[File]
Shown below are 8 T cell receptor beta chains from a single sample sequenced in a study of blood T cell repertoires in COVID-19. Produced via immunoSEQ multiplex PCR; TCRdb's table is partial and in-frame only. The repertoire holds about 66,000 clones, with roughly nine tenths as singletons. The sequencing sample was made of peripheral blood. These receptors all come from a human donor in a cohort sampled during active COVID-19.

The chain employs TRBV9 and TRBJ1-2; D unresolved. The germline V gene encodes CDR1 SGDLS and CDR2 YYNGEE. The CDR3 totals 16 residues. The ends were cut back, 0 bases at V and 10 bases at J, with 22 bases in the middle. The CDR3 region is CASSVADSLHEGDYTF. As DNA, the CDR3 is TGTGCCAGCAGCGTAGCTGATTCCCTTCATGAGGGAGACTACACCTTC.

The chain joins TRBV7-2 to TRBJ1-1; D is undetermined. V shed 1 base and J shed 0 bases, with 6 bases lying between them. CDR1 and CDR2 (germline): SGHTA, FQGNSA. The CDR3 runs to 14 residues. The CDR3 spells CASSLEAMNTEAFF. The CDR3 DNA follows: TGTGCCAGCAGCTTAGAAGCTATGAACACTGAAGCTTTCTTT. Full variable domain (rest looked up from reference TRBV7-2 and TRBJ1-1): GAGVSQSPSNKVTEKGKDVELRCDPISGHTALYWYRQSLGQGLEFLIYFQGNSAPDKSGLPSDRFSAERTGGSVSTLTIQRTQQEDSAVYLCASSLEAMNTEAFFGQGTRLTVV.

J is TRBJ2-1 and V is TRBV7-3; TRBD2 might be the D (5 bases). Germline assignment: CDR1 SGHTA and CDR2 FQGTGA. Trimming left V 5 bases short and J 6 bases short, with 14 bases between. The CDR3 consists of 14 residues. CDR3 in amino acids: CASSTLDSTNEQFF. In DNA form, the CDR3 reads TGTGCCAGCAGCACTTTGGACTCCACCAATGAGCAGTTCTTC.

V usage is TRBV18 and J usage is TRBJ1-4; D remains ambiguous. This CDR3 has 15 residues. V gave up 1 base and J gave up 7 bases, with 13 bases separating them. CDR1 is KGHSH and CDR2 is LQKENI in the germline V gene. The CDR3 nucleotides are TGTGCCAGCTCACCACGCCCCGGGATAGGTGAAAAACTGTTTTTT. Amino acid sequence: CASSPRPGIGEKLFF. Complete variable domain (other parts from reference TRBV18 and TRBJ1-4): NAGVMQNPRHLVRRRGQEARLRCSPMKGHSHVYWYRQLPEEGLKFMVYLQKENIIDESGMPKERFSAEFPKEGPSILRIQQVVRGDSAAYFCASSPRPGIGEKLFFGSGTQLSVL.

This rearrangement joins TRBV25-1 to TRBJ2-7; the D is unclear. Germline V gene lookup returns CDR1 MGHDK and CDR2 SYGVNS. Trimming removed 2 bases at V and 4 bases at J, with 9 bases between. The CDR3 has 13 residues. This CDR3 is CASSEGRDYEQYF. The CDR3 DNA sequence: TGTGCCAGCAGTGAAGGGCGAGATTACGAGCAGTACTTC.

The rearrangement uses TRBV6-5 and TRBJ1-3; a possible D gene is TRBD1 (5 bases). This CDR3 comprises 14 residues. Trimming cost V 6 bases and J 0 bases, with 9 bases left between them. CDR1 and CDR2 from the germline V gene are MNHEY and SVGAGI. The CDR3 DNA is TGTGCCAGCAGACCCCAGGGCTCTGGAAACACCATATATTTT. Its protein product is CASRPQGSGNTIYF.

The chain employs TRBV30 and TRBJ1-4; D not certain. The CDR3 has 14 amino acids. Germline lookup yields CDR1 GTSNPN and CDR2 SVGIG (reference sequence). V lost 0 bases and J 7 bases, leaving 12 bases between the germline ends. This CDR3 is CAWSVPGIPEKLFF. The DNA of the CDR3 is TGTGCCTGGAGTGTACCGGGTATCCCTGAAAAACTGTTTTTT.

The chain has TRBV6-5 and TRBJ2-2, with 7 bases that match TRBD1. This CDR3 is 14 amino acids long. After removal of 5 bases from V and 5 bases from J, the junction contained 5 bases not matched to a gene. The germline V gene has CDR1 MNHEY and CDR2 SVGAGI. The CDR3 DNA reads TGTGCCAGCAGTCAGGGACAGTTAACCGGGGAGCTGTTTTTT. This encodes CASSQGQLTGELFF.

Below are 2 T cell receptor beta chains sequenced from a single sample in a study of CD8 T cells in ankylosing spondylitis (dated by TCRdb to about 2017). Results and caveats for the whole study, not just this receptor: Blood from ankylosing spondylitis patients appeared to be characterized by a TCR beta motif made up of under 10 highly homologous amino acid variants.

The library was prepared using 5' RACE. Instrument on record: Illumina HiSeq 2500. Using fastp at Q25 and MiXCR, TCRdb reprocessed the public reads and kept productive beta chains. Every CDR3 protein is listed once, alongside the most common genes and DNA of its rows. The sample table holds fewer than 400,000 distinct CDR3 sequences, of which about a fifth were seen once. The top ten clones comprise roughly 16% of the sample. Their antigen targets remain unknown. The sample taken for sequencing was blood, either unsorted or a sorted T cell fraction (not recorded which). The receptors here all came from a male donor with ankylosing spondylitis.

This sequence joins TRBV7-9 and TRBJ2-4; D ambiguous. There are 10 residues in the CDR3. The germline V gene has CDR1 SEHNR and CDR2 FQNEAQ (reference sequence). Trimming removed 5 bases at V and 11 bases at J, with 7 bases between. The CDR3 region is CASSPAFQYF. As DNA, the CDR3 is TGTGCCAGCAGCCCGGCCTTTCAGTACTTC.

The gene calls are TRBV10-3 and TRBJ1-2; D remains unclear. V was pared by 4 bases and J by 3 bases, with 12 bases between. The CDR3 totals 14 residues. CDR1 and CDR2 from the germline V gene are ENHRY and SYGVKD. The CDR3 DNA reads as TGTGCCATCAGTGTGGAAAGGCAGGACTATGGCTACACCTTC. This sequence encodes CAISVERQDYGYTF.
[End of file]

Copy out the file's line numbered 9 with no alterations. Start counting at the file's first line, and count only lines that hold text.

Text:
The chain has TRBV6-5 and TRBJ2-2, with 7 bases that match TRBD1. This CDR3 is 14 amino acids long. After removal of 5 bases from V and 5 bases from J, the junction contained 5 bases not matched to a gene. The germline V gene has CDR1 MNHEY and CDR2 SVGAGI. The CDR3 DNA reads TGTGCCAGCAGTCAGGGACAGTTAACCGGGGAGCTGTTTTTT. This encodes CASSQGQLTGELFF.